Failure to drop SDLT ‘disappointing news’ for landlords

The failure to drop the 3% SDLT surcharge on additional properties or provide exemption from the 3% SDLT surcharge on additional properties for larger and professional investor landlords will come as disappointing news to the purpose-built rented sector.

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The additional SDLT cost has been seen by many as a hurdle to investment in “build to rent”.

In the lead up to the Autumn Statement, Melanie Leech (Chief Executive of the British Property Federation) commented:

“The truth is the sector could be delivering so much more, however, if it can find the opportunities and maintain confidence to invest…the sector was kick started a few years ago with support from Government and further modest planning and SDLT changes we believe could firmly send it into overdrive”.

This comes hot on the heels of research by Strutt & Parker, Stanhope and Network Homes stating “The UK private rental market is going through a period of sustained growth, doubling in size to 5.4 million from 2001 to 2014, a trend which only looks set to continue…the Private Rented Sector has grown by 82% over the past 10 years…to become the second largest tenure.”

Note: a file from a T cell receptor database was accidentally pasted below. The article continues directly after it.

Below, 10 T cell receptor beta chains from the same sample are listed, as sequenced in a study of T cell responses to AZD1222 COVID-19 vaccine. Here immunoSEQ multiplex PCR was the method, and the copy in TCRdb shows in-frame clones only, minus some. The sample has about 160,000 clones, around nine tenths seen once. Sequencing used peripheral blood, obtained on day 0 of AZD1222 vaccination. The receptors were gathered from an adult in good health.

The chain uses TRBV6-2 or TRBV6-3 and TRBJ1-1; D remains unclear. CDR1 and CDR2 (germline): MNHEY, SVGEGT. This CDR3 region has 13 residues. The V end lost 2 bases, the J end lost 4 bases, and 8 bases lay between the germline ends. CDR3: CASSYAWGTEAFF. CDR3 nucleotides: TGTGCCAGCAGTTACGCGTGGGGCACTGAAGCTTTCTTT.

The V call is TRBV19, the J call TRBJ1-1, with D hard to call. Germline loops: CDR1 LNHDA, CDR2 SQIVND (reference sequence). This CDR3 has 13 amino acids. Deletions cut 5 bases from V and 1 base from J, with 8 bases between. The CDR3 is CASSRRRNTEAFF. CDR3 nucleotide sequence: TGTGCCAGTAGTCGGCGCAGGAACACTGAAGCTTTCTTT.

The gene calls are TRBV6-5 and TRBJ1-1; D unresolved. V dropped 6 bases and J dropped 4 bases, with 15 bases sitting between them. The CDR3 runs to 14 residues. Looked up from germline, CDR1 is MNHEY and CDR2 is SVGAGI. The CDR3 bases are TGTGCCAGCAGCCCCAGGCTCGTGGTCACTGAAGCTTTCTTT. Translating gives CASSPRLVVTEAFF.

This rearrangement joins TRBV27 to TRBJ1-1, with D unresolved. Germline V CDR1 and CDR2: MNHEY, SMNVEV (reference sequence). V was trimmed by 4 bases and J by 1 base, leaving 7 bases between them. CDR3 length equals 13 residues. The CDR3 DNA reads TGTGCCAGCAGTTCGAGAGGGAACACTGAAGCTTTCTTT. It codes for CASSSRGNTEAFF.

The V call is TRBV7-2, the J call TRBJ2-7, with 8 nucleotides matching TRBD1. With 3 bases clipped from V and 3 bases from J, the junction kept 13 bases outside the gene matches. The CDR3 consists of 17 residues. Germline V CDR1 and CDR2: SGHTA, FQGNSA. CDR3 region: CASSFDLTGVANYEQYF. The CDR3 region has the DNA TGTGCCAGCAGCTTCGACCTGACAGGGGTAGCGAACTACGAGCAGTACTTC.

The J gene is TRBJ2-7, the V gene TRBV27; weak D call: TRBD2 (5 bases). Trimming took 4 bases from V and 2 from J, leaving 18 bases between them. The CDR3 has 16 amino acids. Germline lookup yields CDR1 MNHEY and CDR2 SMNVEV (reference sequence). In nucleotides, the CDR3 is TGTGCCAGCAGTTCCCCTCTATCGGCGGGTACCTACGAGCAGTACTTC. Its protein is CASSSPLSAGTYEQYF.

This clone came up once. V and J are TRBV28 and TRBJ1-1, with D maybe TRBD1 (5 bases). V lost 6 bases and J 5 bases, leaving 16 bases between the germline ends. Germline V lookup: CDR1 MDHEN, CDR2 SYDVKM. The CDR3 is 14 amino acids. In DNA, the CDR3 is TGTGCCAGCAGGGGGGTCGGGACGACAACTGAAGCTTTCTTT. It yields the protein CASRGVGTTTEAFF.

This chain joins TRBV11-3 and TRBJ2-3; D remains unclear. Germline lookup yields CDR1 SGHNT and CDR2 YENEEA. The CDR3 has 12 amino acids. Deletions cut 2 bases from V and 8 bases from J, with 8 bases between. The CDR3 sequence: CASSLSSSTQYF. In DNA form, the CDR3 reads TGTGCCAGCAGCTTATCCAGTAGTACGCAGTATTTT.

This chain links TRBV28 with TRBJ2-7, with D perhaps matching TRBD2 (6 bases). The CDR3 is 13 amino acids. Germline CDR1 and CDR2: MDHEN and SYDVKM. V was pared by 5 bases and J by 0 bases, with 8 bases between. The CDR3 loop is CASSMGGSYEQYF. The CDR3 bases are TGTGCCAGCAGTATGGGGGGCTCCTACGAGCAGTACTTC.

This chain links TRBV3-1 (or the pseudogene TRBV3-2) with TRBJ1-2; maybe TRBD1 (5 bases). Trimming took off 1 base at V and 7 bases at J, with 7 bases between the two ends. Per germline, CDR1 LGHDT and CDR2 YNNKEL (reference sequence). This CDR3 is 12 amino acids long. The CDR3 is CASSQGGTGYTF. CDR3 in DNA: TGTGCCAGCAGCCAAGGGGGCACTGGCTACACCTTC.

The statement includes something of a potential double-hit for the sector as the banning of lettings agents charging fees to tenants could see those costs passed onto the landlords.

However, agents fees payable by tenants were banned in Scotland in 2012 and market research by Shelter has indicated that rents have not been increased by landlords as a result. Competition increased between agents, allowing landlords to shop around for the best deal, so it remains to be seen whether it will have a real impact on the market.

The SDLT surcharge is oft-cited as an obstacle to investment being made in the sector at a greater rate than we’re currently experiencing.

The Chancellor has missed the opportunity to give the kick start to the build to rent sector that so many have been waiting for.

We will have to wait and see as to the impact of the ban on lettings agents fees for tenants. On the face of it the costs could be passed onto landlords instead but professional landlords have a degree of buying power with the agents and the cost may be off-set by the extra entrants to the rental market encouraged by the banning of fees.

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